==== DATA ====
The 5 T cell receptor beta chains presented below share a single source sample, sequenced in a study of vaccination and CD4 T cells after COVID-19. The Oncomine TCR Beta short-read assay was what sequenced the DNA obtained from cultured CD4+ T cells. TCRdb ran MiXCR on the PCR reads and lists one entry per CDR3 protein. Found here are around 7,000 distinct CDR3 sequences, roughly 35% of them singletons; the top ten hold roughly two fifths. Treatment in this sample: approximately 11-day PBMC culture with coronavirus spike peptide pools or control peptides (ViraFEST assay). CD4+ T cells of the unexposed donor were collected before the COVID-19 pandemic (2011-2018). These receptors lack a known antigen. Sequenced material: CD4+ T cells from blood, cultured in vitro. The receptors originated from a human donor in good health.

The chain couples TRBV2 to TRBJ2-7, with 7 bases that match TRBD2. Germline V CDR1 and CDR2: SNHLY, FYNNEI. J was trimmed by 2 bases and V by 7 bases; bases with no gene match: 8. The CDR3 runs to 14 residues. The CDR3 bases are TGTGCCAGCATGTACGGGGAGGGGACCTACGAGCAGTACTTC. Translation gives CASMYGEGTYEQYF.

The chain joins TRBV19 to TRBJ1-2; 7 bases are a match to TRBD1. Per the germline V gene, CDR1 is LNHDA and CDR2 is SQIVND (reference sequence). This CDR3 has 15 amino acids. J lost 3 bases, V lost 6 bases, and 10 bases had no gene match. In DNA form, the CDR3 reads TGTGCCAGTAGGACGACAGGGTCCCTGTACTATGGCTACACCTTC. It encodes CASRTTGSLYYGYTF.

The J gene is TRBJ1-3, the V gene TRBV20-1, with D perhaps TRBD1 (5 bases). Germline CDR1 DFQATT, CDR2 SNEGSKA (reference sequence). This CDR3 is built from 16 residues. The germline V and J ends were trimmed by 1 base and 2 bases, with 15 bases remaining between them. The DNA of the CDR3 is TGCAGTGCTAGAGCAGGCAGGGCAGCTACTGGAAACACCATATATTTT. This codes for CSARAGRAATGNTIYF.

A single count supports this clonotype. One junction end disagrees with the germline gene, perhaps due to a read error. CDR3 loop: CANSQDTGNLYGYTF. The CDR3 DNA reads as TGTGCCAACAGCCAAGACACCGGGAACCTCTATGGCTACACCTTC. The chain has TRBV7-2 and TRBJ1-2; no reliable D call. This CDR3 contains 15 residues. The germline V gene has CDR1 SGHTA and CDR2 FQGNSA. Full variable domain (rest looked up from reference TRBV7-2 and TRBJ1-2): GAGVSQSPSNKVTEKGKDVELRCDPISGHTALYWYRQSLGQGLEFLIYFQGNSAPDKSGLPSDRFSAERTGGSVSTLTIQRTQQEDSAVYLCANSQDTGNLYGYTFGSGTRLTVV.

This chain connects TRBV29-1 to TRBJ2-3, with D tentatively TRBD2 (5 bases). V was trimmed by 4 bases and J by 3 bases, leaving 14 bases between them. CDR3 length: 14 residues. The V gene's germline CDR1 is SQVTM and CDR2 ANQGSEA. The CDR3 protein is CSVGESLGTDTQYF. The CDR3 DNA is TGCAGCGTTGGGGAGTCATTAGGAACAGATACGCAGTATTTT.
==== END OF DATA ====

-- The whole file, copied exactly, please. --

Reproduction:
The 5 T cell receptor beta chains presented below share a single source sample, sequenced in a study of vaccination and CD4 T cells after COVID-19. The Oncomine TCR Beta short-read assay was what sequenced the DNA obtained from cultured CD4+ T cells. TCRdb ran MiXCR on the PCR reads and lists one entry per CDR3 protein. Found here are around 7,000 distinct CDR3 sequences, roughly 35% of them singletons; the top ten hold roughly two fifths. Treatment in this sample: approximately 11-day PBMC culture with coronavirus spike peptide pools or control peptides (ViraFEST assay). CD4+ T cells of the unexposed donor were collected before the COVID-19 pandemic (2011-2018). These receptors lack a known antigen. Sequenced material: CD4+ T cells from blood, cultured in vitro. The receptors originated from a human donor in good health.

The chain couples TRBV2 to TRBJ2-7, with 7 bases that match TRBD2. Germline V CDR1 and CDR2: SNHLY, FYNNEI. J was trimmed by 2 bases and V by 7 bases; bases with no gene match: 8. The CDR3 runs to 14 residues. The CDR3 bases are TGTGCCAGCATGTACGGGGAGGGGACCTACGAGCAGTACTTC. Translation gives CASMYGEGTYEQYF.

The chain joins TRBV19 to TRBJ1-2; 7 bases are a match to TRBD1. Per the germline V gene, CDR1 is LNHDA and CDR2 is SQIVND (reference sequence). This CDR3 has 15 amino acids. J lost 3 bases, V lost 6 bases, and 10 bases had no gene match. In DNA form, the CDR3 reads TGTGCCAGTAGGACGACAGGGTCCCTGTACTATGGCTACACCTTC. It encodes CASRTTGSLYYGYTF.

The J gene is TRBJ1-3, the V gene TRBV20-1, with D perhaps TRBD1 (5 bases). Germline CDR1 DFQATT, CDR2 SNEGSKA (reference sequence). This CDR3 is built from 16 residues. The germline V and J ends were trimmed by 1 base and 2 bases, with 15 bases remaining between them. The DNA of the CDR3 is TGCAGTGCTAGAGCAGGCAGGGCAGCTACTGGAAACACCATATATTTT. This codes for CSARAGRAATGNTIYF.

A single count supports this clonotype. One junction end disagrees with the germline gene, perhaps due to a read error. CDR3 loop: CANSQDTGNLYGYTF. The CDR3 DNA reads as TGTGCCAACAGCCAAGACACCGGGAACCTCTATGGCTACACCTTC. The chain has TRBV7-2 and TRBJ1-2; no reliable D call. This CDR3 contains 15 residues. The germline V gene has CDR1 SGHTA and CDR2 FQGNSA. Full variable domain (rest looked up from reference TRBV7-2 and TRBJ1-2): GAGVSQSPSNKVTEKGKDVELRCDPISGHTALYWYRQSLGQGLEFLIYFQGNSAPDKSGLPSDRFSAERTGGSVSTLTIQRTQQEDSAVYLCANSQDTGNLYGYTFGSGTRLTVV.

This chain connects TRBV29-1 to TRBJ2-3, with D tentatively TRBD2 (5 bases). V was trimmed by 4 bases and J by 3 bases, leaving 14 bases between them. CDR3 length: 14 residues. The V gene's germline CDR1 is SQVTM and CDR2 ANQGSEA. The CDR3 protein is CSVGESLGTDTQYF. The CDR3 DNA is TGCAGCGTTGGGGAGTCATTAGGAACAGATACGCAGTATTTT.